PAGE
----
Clinic in a Box® Program Training Sunday, October 18
This training session is for ACC Chapters and legal departmentsinterested in co-hosting a Clinic in a Box® program. Developed by CPBO, these half-day legal audit clinics provide in-house counsel the opportunity to advise nonprofit organizations or small businesses while earning CLE credit. To obtain a limited support license, co-hosts must first either have hosted a clinic in the past or attend this training, during which CPBO will provide detailed instruction on hosting these events.  (Note that registration is required and there is a separate fee to participate in this program.)

Clinic in a Box® Program Monday, October 19
Co-hosted at the Annual Meeting by CPBO, ACC Northeast, Mintz, Levin, Cohn, Ferris, Glovsky, and Popeo*†, and The Lawyers Clearinghouse, CPBO’s Clinic in a Box® program offers in-house counsel the opportunity to earn CLE credit and provide legal assistance to representatives of Boston area nonprofits. (Note that pre-registration is required to participate.)

Pro Bono Breakfast Tuesday, October 20
At this breakfast, attendees will meet with CPBO and other in-house counsel interested in pro bono and share information about pro bono trends and best practices in in-house pro bono. Please contact CPBO Project Assistant Josh Lefebvre in advance if you plan to attend the breakfast.

Session: The Chief Legal Officer’s View of In-house Pro Bono Tuesday, October 20
In-house pro bono continues to thrive, despite uncertainties in the market, a stressful business climate, and a continuing push to control costs and do more with less. A panel of leading in-house counsel will give an overview of in-house pro bono, discuss the role of CLOs and other leaders in supporting such efforts and address the growth and importance of in-house pro bono within legal departments, companies, and the communities where they work.

Meet with CPBO Sunday, October 18 – Wednesday, October 21
CPBO always looks forward to meeting with attendees when they have free time between programs. If you are interested in sitting down with CPBO for a few minutes to discuss options and initiatives for yourself, your legal department, or your chapter, please contact CPBO to set up a time that is convenient for you. Or, stop by the CPBO booth in the exhibit hall to see new resources and chat with the CPBO team.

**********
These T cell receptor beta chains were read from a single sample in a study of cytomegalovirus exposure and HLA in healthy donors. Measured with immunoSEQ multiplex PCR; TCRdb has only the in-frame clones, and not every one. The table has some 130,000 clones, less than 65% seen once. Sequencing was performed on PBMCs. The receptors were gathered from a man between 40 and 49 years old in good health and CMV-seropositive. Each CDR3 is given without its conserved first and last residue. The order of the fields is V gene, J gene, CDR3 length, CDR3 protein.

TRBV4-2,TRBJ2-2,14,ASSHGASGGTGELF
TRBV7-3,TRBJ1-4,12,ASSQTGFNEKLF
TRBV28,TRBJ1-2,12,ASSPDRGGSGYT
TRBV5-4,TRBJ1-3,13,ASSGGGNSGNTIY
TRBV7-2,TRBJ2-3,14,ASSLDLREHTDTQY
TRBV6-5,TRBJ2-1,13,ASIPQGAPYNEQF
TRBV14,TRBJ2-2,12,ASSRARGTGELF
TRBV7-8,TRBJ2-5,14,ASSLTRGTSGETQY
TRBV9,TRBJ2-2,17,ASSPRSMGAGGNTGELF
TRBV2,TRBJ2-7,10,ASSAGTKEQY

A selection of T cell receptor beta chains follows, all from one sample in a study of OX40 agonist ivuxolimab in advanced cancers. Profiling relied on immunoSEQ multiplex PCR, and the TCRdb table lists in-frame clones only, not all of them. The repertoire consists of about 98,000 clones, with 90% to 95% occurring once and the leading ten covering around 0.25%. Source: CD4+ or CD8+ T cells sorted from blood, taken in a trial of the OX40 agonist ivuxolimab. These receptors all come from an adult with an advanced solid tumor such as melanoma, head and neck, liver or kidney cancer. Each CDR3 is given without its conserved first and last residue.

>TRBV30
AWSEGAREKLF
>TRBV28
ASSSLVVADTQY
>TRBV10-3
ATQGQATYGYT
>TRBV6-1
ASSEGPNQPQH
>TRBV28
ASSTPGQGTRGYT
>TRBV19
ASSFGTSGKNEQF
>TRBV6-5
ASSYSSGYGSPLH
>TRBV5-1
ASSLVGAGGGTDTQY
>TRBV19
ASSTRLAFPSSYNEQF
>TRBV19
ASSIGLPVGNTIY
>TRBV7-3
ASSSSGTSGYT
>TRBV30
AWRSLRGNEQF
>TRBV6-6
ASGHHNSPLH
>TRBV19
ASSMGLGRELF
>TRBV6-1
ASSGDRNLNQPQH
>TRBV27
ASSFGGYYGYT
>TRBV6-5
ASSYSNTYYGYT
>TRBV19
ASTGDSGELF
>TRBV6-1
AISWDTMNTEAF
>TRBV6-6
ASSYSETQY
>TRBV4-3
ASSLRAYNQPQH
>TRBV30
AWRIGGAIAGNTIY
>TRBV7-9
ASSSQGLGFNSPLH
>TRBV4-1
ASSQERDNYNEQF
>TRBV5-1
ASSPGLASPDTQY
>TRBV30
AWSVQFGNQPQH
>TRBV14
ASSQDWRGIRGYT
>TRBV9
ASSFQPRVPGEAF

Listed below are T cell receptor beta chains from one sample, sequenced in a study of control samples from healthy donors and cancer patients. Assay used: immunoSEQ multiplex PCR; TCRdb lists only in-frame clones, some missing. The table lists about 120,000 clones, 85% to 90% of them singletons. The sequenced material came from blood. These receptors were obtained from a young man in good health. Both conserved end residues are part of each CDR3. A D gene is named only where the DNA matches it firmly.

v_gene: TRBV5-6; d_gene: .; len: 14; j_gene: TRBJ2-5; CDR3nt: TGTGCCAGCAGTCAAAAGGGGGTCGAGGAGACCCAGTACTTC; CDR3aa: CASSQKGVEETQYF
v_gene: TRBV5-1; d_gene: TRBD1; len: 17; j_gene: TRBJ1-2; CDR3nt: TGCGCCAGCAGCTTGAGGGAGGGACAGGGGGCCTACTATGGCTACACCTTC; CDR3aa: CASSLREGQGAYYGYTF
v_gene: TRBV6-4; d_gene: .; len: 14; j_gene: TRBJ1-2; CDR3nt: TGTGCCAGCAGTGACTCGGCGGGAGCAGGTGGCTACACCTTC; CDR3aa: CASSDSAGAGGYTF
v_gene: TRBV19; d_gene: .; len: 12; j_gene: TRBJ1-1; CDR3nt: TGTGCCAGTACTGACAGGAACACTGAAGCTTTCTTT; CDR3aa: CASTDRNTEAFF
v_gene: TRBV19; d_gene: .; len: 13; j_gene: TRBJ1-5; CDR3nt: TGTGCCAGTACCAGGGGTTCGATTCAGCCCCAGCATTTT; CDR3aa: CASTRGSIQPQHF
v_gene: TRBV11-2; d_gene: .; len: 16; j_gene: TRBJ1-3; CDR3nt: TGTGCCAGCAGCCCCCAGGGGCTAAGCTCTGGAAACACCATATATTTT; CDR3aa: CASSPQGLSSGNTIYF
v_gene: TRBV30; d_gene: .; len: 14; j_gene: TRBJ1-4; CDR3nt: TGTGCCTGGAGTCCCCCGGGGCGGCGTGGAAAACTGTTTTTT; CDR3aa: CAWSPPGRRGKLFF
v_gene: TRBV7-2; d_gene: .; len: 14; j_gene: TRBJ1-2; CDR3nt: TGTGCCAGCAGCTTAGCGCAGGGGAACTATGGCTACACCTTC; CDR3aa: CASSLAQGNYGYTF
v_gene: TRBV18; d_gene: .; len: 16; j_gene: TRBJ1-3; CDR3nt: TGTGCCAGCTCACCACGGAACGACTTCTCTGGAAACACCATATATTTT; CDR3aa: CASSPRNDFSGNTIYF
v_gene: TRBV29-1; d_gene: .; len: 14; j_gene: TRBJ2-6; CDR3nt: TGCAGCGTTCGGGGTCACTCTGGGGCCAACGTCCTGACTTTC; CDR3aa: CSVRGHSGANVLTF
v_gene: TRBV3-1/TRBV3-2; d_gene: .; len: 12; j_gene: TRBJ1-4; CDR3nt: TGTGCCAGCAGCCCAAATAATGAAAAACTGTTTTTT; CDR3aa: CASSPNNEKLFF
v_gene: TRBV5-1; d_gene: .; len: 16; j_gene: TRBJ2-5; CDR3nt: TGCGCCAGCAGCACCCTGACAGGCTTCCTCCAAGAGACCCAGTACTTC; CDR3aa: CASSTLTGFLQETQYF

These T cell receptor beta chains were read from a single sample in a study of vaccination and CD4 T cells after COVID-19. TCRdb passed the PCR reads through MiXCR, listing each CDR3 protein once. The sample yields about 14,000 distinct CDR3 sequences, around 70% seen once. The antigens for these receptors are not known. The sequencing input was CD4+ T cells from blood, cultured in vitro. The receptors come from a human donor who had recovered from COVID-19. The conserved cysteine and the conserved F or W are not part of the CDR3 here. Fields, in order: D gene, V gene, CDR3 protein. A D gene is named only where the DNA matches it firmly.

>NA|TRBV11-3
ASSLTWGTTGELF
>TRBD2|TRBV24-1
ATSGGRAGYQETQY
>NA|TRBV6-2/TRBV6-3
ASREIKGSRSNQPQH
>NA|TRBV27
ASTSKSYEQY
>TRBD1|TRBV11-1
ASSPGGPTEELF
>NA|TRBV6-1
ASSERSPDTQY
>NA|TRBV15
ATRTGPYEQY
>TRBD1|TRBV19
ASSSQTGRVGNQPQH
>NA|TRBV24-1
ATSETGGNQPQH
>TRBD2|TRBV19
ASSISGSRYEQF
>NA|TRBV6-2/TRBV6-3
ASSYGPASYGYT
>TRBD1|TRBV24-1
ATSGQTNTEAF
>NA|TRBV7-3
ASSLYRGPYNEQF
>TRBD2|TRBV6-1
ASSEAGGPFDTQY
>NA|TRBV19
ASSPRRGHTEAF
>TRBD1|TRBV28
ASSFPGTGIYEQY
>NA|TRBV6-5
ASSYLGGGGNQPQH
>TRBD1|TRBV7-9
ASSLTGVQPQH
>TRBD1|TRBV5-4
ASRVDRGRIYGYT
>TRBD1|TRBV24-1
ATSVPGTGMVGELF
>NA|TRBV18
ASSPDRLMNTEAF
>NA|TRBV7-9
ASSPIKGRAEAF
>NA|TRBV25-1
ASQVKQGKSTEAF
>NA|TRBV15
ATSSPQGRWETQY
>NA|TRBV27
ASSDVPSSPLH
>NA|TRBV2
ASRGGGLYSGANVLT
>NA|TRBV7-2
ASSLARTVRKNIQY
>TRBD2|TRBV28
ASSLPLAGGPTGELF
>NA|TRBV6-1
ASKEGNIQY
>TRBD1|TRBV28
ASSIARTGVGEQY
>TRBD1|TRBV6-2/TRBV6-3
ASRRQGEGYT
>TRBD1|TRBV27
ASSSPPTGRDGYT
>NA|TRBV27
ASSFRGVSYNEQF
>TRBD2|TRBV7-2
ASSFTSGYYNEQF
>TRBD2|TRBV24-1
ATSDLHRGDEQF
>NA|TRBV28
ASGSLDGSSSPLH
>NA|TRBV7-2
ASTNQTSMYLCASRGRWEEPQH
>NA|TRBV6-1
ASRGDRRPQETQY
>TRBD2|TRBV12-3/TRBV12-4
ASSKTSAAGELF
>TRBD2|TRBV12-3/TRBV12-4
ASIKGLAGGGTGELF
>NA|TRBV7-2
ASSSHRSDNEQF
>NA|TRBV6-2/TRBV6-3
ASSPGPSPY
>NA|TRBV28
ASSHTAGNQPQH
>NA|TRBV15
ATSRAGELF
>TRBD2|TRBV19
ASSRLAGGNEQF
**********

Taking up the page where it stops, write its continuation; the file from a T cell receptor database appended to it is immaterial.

To find out more about the events listed above, please contact CPBO Director Eve Runyon, and for the complete ACC Annual Meeting schedule, click here. We look forward to seeing you in Boston!

* denotes a Signatory to the Law Firm Pro Bono Challenge®
denotes a Member of the Law Firm Pro Bono Project

June 11, 2015

Pro Bono Matchmaking

tldefWe can’t believe it’s already been three months since pro bono leaders from law firms, legal departments, and public interest organizations from around the world gathered in Washington, D.C. for the 2015 PBI Annual Conference to share ideas on how to enhance the performance, efficiency, and effectiveness of their pro bono efforts. Each year, law firm and in-house attendees make new connections and forge fruitful relationships with public interest organizations during the Pro Bono Expo Lunch and other networking opportunities throughout the Conference.

For example, the Transgender Legal Defense & Education Fund (TLDEF) has attended the Conference for the past two years and has used the event as an opportunity to expand the scope of its Name Change Project.

We’ve previously reported on this Project’s inspiring work. We recently spoke with Michael Silverman, TLDEF’s executive director, about the new pro bono connections he’s made at the Conference and how they’ve helped expand TLDEF’s reach:

The PBEye: Can you tell me about how you started working with Dykema Gossett*† in Michigan?